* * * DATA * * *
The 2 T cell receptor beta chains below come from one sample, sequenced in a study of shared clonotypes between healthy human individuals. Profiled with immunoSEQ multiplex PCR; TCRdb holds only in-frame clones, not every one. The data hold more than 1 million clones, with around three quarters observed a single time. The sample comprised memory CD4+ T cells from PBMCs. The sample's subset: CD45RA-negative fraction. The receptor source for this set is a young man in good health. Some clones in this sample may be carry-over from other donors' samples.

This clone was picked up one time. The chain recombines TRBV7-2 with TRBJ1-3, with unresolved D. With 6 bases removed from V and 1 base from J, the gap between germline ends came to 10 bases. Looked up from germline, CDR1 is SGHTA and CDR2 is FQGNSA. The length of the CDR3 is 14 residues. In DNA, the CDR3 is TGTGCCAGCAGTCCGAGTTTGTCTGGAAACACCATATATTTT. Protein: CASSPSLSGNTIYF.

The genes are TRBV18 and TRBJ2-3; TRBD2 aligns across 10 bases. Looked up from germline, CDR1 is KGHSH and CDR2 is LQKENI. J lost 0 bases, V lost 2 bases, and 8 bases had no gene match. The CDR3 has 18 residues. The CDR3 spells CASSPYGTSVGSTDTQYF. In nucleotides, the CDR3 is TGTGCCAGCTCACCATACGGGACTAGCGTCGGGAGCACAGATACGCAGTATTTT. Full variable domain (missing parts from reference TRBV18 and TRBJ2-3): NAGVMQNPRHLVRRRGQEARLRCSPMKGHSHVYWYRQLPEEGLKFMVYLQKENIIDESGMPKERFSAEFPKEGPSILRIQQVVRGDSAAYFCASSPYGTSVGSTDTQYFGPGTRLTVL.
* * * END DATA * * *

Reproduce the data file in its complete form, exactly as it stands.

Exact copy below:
The 2 T cell receptor beta chains below come from one sample, sequenced in a study of shared clonotypes between healthy human individuals. Profiled with immunoSEQ multiplex PCR; TCRdb holds only in-frame clones, not every one. The data hold more than 1 million clones, with around three quarters observed a single time. The sample comprised memory CD4+ T cells from PBMCs. The sample's subset: CD45RA-negative fraction. The receptor source for this set is a young man in good health. Some clones in this sample may be carry-over from other donors' samples.

This clone was picked up one time. The chain recombines TRBV7-2 with TRBJ1-3, with unresolved D. With 6 bases removed from V and 1 base from J, the gap between germline ends came to 10 bases. Looked up from germline, CDR1 is SGHTA and CDR2 is FQGNSA. The length of the CDR3 is 14 residues. In DNA, the CDR3 is TGTGCCAGCAGTCCGAGTTTGTCTGGAAACACCATATATTTT. Protein: CASSPSLSGNTIYF.

The genes are TRBV18 and TRBJ2-3; TRBD2 aligns across 10 bases. Looked up from germline, CDR1 is KGHSH and CDR2 is LQKENI. J lost 0 bases, V lost 2 bases, and 8 bases had no gene match. The CDR3 has 18 residues. The CDR3 spells CASSPYGTSVGSTDTQYF. In nucleotides, the CDR3 is TGTGCCAGCTCACCATACGGGACTAGCGTCGGGAGCACAGATACGCAGTATTTT. Full variable domain (missing parts from reference TRBV18 and TRBJ2-3): NAGVMQNPRHLVRRRGQEARLRCSPMKGHSHVYWYRQLPEEGLKFMVYLQKENIIDESGMPKERFSAEFPKEGPSILRIQQVVRGDSAAYFCASSPYGTSVGSTDTQYFGPGTRLTVL.